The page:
Wednesday, March 31, 2010

The Process

I currently use an augmented version of our school's assessment system. All of our teachers are using standards/skill based grading allowing for re-assessment, but because of the technology I have available in my classroom (ie. class set of laptops), I can do some things that my colleagues can't.

Skills List
The system all starts with the skills list. This isn't news to you because if you're reading this blog, you're most likely reading dy/dan as well. Our district made the move towards standards based instruction a few years ago with some of our campuses throwing out the textbook pacing and teaching a standard at a time. We have decided to go one further and break up the thicker standards into smaller more manageable skills. Each student gets a skill list where they keep track of their progress. They also have a "playlist" where they set goals for the week.

Online Examples/Study Guides
I spent the better part of the last two years populating our school website with examples. They have been organized by text section, state standard and soon, I will have them done by skill. Many of these were recorded during class and are the result of student generated questions. I hope to upgrade these examples so they are a little cleaner. The study guides are simply .html exports of the ExamView tests I have created. In hindsight, I think I'll go back and make all the study guides short answer as opposed to multiple choice. I have found that too many student won't show work otherwise.

Ideally, I would like the skills to be just that, skills. I want my students to access these study guides and examples on their time which would free up class time for projects and problem solving. Based on conversations I've had with my 7th graders, they are realizing the power of being able to access these resources at their convenience which gives me confidence that a classroom inversion is more likely next year. It's tough to have them unlearn certain behaviors, but because my classes are really a two year program, I see much growth the second year.

Pre-test, Common Formative Assessment, Test #1...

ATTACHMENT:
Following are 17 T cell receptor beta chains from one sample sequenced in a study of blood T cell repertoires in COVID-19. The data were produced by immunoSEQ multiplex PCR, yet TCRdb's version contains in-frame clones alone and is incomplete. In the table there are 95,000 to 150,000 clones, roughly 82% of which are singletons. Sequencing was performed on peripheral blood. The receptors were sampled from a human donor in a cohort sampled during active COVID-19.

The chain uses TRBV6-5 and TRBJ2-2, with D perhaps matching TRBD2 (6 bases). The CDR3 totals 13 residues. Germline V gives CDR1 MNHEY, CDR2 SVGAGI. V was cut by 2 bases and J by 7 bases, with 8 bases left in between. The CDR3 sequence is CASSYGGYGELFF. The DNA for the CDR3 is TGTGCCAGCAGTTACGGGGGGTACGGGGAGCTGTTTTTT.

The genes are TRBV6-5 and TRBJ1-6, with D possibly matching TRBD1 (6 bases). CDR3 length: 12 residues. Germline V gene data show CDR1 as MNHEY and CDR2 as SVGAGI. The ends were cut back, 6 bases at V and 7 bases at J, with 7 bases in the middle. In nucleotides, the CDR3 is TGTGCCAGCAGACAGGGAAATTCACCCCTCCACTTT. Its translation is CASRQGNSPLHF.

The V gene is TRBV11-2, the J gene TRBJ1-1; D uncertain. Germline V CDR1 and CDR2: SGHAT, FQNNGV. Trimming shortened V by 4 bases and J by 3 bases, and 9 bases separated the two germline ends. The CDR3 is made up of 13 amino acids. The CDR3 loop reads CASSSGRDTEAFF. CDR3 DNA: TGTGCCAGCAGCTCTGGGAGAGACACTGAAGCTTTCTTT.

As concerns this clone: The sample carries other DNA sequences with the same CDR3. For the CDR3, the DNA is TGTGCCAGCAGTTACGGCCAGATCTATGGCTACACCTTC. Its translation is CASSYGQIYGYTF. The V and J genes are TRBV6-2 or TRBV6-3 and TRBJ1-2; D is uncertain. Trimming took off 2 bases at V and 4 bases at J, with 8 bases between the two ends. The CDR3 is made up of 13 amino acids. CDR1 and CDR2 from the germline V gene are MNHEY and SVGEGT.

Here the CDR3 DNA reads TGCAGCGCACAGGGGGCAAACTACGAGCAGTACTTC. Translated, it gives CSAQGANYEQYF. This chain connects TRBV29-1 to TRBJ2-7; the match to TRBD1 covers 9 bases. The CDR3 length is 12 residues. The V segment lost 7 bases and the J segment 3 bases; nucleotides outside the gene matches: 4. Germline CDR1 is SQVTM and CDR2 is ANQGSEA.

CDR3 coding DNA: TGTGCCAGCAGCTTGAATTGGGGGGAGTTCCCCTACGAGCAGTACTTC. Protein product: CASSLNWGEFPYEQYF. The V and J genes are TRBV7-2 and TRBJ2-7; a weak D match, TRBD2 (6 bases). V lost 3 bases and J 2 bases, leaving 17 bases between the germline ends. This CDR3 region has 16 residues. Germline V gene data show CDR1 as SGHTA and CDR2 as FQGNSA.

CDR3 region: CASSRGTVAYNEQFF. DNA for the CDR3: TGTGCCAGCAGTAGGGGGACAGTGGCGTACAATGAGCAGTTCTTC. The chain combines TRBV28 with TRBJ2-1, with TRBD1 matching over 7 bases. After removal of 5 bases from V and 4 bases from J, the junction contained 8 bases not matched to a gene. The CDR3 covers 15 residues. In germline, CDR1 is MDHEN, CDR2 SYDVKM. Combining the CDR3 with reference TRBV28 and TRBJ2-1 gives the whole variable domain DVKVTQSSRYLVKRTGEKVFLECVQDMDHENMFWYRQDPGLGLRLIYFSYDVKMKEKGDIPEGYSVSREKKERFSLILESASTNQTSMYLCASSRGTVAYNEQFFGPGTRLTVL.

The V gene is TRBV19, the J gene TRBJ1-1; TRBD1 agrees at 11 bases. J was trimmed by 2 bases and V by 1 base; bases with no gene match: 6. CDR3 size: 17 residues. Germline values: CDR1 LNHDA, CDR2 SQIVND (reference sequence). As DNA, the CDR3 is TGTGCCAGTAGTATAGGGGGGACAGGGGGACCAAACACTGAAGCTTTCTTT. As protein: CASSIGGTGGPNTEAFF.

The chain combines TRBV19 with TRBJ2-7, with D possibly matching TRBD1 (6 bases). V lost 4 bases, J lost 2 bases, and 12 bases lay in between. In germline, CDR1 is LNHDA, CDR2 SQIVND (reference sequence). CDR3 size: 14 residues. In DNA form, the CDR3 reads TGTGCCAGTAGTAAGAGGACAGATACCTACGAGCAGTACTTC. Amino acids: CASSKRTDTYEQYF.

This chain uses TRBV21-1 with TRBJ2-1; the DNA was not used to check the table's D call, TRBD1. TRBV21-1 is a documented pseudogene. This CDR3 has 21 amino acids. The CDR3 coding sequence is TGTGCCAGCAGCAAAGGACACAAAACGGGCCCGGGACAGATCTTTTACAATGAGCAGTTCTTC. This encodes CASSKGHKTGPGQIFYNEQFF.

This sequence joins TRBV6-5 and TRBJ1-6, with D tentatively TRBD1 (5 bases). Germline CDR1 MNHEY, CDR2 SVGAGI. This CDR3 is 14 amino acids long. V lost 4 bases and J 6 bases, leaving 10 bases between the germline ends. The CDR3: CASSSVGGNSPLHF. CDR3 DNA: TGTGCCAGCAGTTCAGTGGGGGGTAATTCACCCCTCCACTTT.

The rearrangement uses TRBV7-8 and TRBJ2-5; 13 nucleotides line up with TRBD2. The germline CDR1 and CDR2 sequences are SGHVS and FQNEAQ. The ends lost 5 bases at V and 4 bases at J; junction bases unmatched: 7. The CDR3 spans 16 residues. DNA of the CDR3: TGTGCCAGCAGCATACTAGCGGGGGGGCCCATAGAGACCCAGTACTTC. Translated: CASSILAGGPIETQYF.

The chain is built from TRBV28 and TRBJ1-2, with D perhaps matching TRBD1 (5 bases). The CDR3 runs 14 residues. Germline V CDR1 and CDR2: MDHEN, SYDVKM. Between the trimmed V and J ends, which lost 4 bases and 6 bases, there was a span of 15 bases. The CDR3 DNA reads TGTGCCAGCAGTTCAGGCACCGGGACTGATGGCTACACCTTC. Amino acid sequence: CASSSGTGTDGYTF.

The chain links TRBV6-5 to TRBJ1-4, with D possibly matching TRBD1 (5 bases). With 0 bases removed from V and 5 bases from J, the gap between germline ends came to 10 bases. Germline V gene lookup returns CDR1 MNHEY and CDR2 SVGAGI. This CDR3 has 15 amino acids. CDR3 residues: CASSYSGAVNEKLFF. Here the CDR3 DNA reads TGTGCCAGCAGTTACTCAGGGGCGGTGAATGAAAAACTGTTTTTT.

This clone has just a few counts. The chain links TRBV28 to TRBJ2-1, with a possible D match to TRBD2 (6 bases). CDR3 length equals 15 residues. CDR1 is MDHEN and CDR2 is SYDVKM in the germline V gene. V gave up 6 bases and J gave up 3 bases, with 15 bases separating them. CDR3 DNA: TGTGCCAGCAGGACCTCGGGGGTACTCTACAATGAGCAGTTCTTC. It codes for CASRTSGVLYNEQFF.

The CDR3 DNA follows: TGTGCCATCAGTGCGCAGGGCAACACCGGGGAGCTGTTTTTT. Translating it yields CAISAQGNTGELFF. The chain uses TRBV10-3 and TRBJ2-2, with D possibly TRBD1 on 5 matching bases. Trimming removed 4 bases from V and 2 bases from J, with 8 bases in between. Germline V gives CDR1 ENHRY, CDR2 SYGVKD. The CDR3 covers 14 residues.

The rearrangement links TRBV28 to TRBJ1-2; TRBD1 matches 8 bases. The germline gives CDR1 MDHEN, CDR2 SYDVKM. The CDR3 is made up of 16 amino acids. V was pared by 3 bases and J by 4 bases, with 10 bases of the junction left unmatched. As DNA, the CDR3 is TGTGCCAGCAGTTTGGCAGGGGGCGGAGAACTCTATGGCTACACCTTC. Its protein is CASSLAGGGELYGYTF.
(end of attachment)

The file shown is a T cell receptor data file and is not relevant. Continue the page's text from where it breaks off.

Call it what you want, it's basically the first test I give my students which sets the bar for them in the grade book. This semester, these tests have been administered solely through the ExamView Test Manager. Students access the tests through the EV Player and go to work. Once a student finishes the test, they get immediate feedback on each question. They know what they answered correctly and what they missed before they leave class. Skill lists are updated on the spot. Students have been taking screenshots of their feedback sheets and save them to their folder on the server. These screenshots double as proof of their completion of the assessment as well as a set of practice problems they can do as they prepare for re-assessment.

I set up all of the tests so that students can access them only once. This prevents them from simply memorizing the answers from a test and then doing it again. That's why dynamic questions are a must. I have a set of post tests ready to go--it takes just a click of the button to calculate new values for the test. On most tests, I will make some of the questions short answer so students have to do some explaining. There is not an equation editor available for students while they take the test so I have to be careful which question types I use for free response.

In order for a student to take a re-assessment they have to do a couple of things.

  • Demonstrate they recognize the mistakes they've made and show me they know how to fix them.
  • Sign up. (h/t to Kate for the form idea)
I've tried to make all of my expectations as transparent as possible. There really are no surprises when it comes to test time. Here's the floor of what I expect you to know, now show me. It's been interesting talking to parents about this because they like the system but can't believe it's this simple.

Work in Progress
I just learned that I can also attach a link to a video or audio file in the test player. This will allow me to use these media as prompts for future test questions. I'm not exactly sure how I'll use it but I can see myself doing a screencast of myself doing a problem incorrectly and having students pick out the mistake. I can also see showing a clip of a projectile and asking students to find it's highest point.

My plan for next year is to develop a set of projects for students to do that incorporate a group of skills. Students will only be able to work on the project once they have demonstrated proficiency in that given skill set. My farming project may act as a true semester project this way. But instead of waiting until the end of the semester to give it, I will give it to them at the beginning of the year and say they have until the end of the semester to finish it.

Anyone up for developing some projects?

Tuesday, March 30, 2010

Bottom's Up!